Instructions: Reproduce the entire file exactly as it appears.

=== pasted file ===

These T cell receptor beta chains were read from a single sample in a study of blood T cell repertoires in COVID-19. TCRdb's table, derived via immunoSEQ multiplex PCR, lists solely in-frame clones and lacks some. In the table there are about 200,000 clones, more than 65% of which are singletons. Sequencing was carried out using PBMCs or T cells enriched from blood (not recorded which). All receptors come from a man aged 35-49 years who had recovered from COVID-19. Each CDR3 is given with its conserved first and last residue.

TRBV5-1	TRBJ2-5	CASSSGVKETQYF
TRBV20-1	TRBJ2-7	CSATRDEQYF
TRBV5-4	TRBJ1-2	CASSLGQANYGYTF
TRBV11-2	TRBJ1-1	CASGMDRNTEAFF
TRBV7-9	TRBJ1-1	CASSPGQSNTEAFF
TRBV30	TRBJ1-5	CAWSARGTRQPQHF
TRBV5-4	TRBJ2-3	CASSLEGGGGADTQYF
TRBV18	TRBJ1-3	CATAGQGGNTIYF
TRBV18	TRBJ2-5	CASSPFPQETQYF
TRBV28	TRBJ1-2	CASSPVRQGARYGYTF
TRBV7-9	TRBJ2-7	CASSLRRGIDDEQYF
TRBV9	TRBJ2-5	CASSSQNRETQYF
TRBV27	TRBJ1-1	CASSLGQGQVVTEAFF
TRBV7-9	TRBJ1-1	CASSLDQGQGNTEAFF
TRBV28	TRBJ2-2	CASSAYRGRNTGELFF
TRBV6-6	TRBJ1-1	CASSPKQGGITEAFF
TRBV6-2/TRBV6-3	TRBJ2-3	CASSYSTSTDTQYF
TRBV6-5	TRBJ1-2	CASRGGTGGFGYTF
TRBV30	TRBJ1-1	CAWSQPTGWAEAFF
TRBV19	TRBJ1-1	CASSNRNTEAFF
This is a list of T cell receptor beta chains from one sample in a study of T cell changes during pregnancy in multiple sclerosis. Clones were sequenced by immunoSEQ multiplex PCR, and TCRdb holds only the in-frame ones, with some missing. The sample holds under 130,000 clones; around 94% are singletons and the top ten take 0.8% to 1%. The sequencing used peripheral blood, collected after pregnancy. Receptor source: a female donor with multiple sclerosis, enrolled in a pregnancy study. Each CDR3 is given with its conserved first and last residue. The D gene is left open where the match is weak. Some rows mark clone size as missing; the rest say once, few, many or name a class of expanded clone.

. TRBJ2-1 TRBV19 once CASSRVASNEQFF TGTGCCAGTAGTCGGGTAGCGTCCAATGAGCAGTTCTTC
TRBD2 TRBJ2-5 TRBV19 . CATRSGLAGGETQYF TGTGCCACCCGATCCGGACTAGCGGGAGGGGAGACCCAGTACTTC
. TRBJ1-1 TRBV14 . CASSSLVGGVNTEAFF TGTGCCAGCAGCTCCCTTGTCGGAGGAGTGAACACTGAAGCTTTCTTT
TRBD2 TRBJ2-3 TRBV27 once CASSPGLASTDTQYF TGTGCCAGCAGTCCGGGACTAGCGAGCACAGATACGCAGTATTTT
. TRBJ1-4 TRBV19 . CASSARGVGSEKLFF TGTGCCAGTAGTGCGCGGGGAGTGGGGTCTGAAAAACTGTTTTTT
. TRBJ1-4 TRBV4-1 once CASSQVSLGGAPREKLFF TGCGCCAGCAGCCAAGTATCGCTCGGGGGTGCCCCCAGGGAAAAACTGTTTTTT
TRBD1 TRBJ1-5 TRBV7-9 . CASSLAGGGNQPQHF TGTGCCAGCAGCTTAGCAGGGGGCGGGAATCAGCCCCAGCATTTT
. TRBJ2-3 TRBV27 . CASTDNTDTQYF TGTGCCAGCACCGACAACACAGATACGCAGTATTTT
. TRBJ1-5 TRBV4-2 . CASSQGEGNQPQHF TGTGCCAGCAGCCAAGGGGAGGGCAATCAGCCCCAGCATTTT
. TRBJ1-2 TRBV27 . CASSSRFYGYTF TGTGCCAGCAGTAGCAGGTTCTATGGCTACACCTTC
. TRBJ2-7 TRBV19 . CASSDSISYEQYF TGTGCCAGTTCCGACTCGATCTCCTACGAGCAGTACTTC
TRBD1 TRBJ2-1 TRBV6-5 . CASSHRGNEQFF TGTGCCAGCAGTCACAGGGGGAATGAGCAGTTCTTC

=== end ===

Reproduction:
These T cell receptor beta chains were read from a single sample in a study of blood T cell repertoires in COVID-19. TCRdb's table, derived via immunoSEQ multiplex PCR, lists solely in-frame clones and lacks some. In the table there are about 200,000 clones, more than 65% of which are singletons. Sequencing was carried out using PBMCs or T cells enriched from blood (not recorded which). All receptors come from a man aged 35-49 years who had recovered from COVID-19. Each CDR3 is given with its conserved first and last residue.

TRBV5-1	TRBJ2-5	CASSSGVKETQYF
TRBV20-1	TRBJ2-7	CSATRDEQYF
TRBV5-4	TRBJ1-2	CASSLGQANYGYTF
TRBV11-2	TRBJ1-1	CASGMDRNTEAFF
TRBV7-9	TRBJ1-1	CASSPGQSNTEAFF
TRBV30	TRBJ1-5	CAWSARGTRQPQHF
TRBV5-4	TRBJ2-3	CASSLEGGGGADTQYF
TRBV18	TRBJ1-3	CATAGQGGNTIYF
TRBV18	TRBJ2-5	CASSPFPQETQYF
TRBV28	TRBJ1-2	CASSPVRQGARYGYTF
TRBV7-9	TRBJ2-7	CASSLRRGIDDEQYF
TRBV9	TRBJ2-5	CASSSQNRETQYF
TRBV27	TRBJ1-1	CASSLGQGQVVTEAFF
TRBV7-9	TRBJ1-1	CASSLDQGQGNTEAFF
TRBV28	TRBJ2-2	CASSAYRGRNTGELFF
TRBV6-6	TRBJ1-1	CASSPKQGGITEAFF
TRBV6-2/TRBV6-3	TRBJ2-3	CASSYSTSTDTQYF
TRBV6-5	TRBJ1-2	CASRGGTGGFGYTF
TRBV30	TRBJ1-1	CAWSQPTGWAEAFF
TRBV19	TRBJ1-1	CASSNRNTEAFF
This is a list of T cell receptor beta chains from one sample in a study of T cell changes during pregnancy in multiple sclerosis. Clones were sequenced by immunoSEQ multiplex PCR, and TCRdb holds only the in-frame ones, with some missing. The sample holds under 130,000 clones; around 94% are singletons and the top ten take 0.8% to 1%. The sequencing used peripheral blood, collected after pregnancy. Receptor source: a female donor with multiple sclerosis, enrolled in a pregnancy study. Each CDR3 is given with its conserved first and last residue. The D gene is left open where the match is weak. Some rows mark clone size as missing; the rest say once, few, many or name a class of expanded clone.

. TRBJ2-1 TRBV19 once CASSRVASNEQFF TGTGCCAGTAGTCGGGTAGCGTCCAATGAGCAGTTCTTC
TRBD2 TRBJ2-5 TRBV19 . CATRSGLAGGETQYF TGTGCCACCCGATCCGGACTAGCGGGAGGGGAGACCCAGTACTTC
. TRBJ1-1 TRBV14 . CASSSLVGGVNTEAFF TGTGCCAGCAGCTCCCTTGTCGGAGGAGTGAACACTGAAGCTTTCTTT
TRBD2 TRBJ2-3 TRBV27 once CASSPGLASTDTQYF TGTGCCAGCAGTCCGGGACTAGCGAGCACAGATACGCAGTATTTT
. TRBJ1-4 TRBV19 . CASSARGVGSEKLFF TGTGCCAGTAGTGCGCGGGGAGTGGGGTCTGAAAAACTGTTTTTT
. TRBJ1-4 TRBV4-1 once CASSQVSLGGAPREKLFF TGCGCCAGCAGCCAAGTATCGCTCGGGGGTGCCCCCAGGGAAAAACTGTTTTTT
TRBD1 TRBJ1-5 TRBV7-9 . CASSLAGGGNQPQHF TGTGCCAGCAGCTTAGCAGGGGGCGGGAATCAGCCCCAGCATTTT
. TRBJ2-3 TRBV27 . CASTDNTDTQYF TGTGCCAGCACCGACAACACAGATACGCAGTATTTT
. TRBJ1-5 TRBV4-2 . CASSQGEGNQPQHF TGTGCCAGCAGCCAAGGGGAGGGCAATCAGCCCCAGCATTTT
. TRBJ1-2 TRBV27 . CASSSRFYGYTF TGTGCCAGCAGTAGCAGGTTCTATGGCTACACCTTC
. TRBJ2-7 TRBV19 . CASSDSISYEQYF TGTGCCAGTTCCGACTCGATCTCCTACGAGCAGTACTTC
TRBD1 TRBJ2-1 TRBV6-5 . CASSHRGNEQFF TGTGCCAGCAGTCACAGGGGGAATGAGCAGTTCTTC